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BBC Gardeners' WorldBBC Gardeners' World

BBC Gardeners' World April 2019

Gardeners' World Magazine is the authoritative voice in gardening, the clear market-leader since it launched in 1991. The award-winning editorial includes topical, practical advice in the readers' favourite 'what to do now' section, and regular contributions and features from the top names in BBC gardening. Packed with fresh ideas and clear advice - the innovative approach offers creative, practical and problem-solving solutions to all keen gardeners.

Land:
United Kingdom
Sprache:
English
Verlag:
Immediate Media Company London Limited
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IN DIESER AUSGABE

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discover more from gardeners’ world magazine

Tour with Adam Don’t miss the last chance to book our Cotswolds gardens summer break, with a guest appearance by Adam Frost. Find out more on page 69. Pruning made easy Master the techniques of pruning, with our new 132-page guide. Order a copy for £6.99 inc. free post, with the subscriber code GWSPRUNING19 from magsdirect.co.uk /gwpruningyr19 Snapper’s delight Be among the first to be allowed to take photos at Highgrove on 10 April, guided by our magazine photographer Jason Ingram. Book at bit.ly/GW-Highgrove Free book by Adam The new book by Adam Frost, How to Create Your Garden, is out now for £20. You can bag your own copy free when you subscribe – turn to p165. PHOTOS: EDITOR’S PORTRAIT BY SARAH CUTTLE, TAKEN AT THE QUEEN ELIZABETH HALL ROOF GARDEN, SOUTHBANK CENTRE, LONDON(OPEN MAY-SEPT: SOUTHBANKCENTRE.CO.UK). IMAGE…

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welcome

If our summer gardens are like great theatre, then April is the month when we cast our star performers. This is the moment to put dreams into reality and choose your style for summer – and that’s what this issue is all about. Fresh veg on demand? No problem – we’ve foolproof ways to start, and all you need is a pot. Time to turbo-charge your borders? Nick Bailey will put your right with his new series. Or simply longing for quick results that’ll last all summer? Turn to Adam Frost and Joe Swift for their solutions. But the piece I think everyone must read is the first in our Grow Yourself Healthy series, this month on stress (from page 51). We all face more stresses than ever in our daily lives,…

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we love april for bringing on the razzle-dazzle

STAR OF THE MONTH Erythronium ÔCitronella’ This glorious inhabitant of the woodland fringes is overburdened with common names – I really don’t understand the logic of some of them. Dog’s tooth violet? Easy, that’s due to the shape of the bulb. Fawn lily? Um, no idea, it doesn’t seem particularly deer-like. Trout lily? Likewise, not at all fishy. Adder’s tongue? Possibly because of the flickering stamens. Never fear, sometimes we really don’t need to know the whole story and should be happy enough just enjoying the effect that, in this case, is delightful enough to put a sparkle into anybody’s day. Needs shady woodland, although not too close to trees that may vacuum up all the summer moisture. Plant in drifts where they can spread undisturbed. Height x Spread 25cm x 20cm A DIGNIFIED…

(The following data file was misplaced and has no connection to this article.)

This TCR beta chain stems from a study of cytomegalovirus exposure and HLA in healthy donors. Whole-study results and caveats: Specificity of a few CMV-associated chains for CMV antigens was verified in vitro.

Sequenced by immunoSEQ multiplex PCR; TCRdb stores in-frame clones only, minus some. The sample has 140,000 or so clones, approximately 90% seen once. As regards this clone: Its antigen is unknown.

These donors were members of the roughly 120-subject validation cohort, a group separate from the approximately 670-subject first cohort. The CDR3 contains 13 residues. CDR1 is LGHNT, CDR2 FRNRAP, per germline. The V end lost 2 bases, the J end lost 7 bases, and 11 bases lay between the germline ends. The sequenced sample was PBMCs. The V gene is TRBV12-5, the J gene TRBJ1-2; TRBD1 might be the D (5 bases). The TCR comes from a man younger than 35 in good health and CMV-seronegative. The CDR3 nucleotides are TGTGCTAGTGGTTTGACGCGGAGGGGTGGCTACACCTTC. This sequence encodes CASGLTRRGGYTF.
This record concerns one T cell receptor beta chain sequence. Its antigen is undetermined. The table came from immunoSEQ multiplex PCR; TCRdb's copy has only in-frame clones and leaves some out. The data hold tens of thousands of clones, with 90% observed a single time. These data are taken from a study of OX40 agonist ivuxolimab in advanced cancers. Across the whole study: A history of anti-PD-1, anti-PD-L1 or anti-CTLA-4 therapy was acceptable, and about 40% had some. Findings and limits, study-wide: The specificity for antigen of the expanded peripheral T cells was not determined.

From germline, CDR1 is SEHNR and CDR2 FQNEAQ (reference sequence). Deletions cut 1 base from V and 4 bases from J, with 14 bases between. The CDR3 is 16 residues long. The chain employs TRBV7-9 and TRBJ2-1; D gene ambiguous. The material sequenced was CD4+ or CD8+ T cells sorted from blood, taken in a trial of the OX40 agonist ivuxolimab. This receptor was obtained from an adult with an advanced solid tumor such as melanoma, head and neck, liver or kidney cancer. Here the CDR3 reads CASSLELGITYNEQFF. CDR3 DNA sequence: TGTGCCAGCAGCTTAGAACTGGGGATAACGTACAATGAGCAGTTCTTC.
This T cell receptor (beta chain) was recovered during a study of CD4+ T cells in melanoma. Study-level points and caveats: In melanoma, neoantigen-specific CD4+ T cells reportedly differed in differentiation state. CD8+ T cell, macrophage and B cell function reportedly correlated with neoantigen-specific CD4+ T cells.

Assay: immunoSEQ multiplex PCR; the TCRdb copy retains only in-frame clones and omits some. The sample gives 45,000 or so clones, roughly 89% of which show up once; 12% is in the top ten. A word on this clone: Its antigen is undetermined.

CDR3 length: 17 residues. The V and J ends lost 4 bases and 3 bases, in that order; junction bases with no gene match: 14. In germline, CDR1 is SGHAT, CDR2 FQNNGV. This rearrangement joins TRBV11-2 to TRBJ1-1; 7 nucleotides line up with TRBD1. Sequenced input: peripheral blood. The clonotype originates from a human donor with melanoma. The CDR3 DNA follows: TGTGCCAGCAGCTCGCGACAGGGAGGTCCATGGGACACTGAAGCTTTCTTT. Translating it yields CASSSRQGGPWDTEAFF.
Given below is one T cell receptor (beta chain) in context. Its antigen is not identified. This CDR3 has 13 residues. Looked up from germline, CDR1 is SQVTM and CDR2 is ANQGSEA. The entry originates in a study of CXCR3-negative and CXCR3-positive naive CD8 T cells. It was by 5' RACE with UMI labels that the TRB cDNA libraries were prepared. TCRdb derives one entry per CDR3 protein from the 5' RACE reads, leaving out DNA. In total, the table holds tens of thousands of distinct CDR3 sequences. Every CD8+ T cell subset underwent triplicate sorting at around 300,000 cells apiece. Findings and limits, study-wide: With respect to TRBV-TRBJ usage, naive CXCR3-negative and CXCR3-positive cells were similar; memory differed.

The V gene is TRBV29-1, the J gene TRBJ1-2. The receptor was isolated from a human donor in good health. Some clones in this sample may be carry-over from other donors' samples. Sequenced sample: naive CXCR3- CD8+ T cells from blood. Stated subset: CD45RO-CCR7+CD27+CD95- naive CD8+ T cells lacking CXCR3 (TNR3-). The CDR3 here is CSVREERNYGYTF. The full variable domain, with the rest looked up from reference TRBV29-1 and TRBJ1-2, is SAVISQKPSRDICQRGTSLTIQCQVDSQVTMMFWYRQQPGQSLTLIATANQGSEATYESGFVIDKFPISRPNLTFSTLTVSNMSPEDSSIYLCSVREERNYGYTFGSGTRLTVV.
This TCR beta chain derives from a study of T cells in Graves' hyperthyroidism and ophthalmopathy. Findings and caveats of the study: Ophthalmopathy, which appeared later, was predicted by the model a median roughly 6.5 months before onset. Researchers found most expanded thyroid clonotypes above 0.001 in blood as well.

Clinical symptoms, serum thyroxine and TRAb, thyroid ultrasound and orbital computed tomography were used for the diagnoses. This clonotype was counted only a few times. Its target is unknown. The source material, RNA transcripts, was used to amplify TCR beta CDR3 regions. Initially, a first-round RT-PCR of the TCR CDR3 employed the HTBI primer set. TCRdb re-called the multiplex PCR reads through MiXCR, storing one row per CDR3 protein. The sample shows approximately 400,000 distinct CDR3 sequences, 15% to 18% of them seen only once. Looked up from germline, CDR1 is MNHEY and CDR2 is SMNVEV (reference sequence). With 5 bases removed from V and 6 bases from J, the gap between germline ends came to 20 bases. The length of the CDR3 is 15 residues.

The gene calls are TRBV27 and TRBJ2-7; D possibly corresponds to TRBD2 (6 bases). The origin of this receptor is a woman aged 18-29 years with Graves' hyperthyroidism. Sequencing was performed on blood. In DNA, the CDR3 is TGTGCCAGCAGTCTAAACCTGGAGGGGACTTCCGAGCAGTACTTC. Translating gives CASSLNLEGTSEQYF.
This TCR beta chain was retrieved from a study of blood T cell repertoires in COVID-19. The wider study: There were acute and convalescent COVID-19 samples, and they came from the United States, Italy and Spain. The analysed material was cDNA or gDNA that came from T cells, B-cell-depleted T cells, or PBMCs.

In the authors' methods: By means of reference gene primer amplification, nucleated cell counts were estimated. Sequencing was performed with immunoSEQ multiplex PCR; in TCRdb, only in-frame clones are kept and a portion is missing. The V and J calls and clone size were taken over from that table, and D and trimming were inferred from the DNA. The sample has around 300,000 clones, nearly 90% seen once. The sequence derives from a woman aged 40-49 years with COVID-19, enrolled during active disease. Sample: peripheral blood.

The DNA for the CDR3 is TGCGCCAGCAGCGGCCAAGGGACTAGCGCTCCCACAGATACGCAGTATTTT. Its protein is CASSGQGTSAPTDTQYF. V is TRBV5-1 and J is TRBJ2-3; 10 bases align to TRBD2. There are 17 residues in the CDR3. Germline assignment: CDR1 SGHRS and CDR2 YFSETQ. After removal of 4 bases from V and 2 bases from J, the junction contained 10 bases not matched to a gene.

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expert ’s choice triumph tulips

There are so many different kinds of tulips that, to help us make sense of them all, they’re split up into 15 ‘divisions’. Some have helpful names like Double Early and Lily-Flowered, but what are Triumph tulips? Well, Triumph tulips are single tulips that flower from about late April, after the Single Earlies and before the Single Lates. The stems are about 40-60cm tall, supporting the flowers well, and the flowers themselves have that familiar, classical, elegantly egg-shaped form. There are over 600 of them in an extraordinary range of brilliant, rich and pastel shades. Slightly shorter than similar types, and with strong stems, Triumphs are more weather-resistant than many other tulips. And although they won’t reliably return year after year, they’re more perennial than most. A Dutch nurseryman coined the name…

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the full monty

Rule number one when writing for a magazine is do not get excited about the weather, because by the time today’s weather (which, for the record, consists of a gale and torrential rain) reaches you on these pages it has become old news. Yet weather is probably the single most significant thing in any gardener’s world. But other than causing a little local difficulty – like flooding, drought and freezing pipes – weather does not matter. It passes. We adapt. But climate is completely different to weather. As was proved so dramatically in Chicago and the northern US states this winter, you can have extremes of cold weather while the climate is still warming up. We are discovering here in the UK that climate change and global warming can mean cooler,…

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sanctuary

Thank you and Monty (Mind, Body and Soil, March issue) for continuing to champion the benefits that gardening brings to mental health. I cannot agree more that gardening heals, and prevents, many of the ills of life. My own struggles with anxiety and depression have gone on for years. For me, my garden has always been the eye of the storm. Gardens are places of sanctuary from the raging winds of life. Mental health often leaves sufferers ruminating over the past or fearful of the future. Gardens are the opposite – they are the beautiful present. Tom Smart, by email As I read Monty’s article in the March issue, I was impressed by the description of the benefits of gardening on our physical and mental health, and the connection made between them.…

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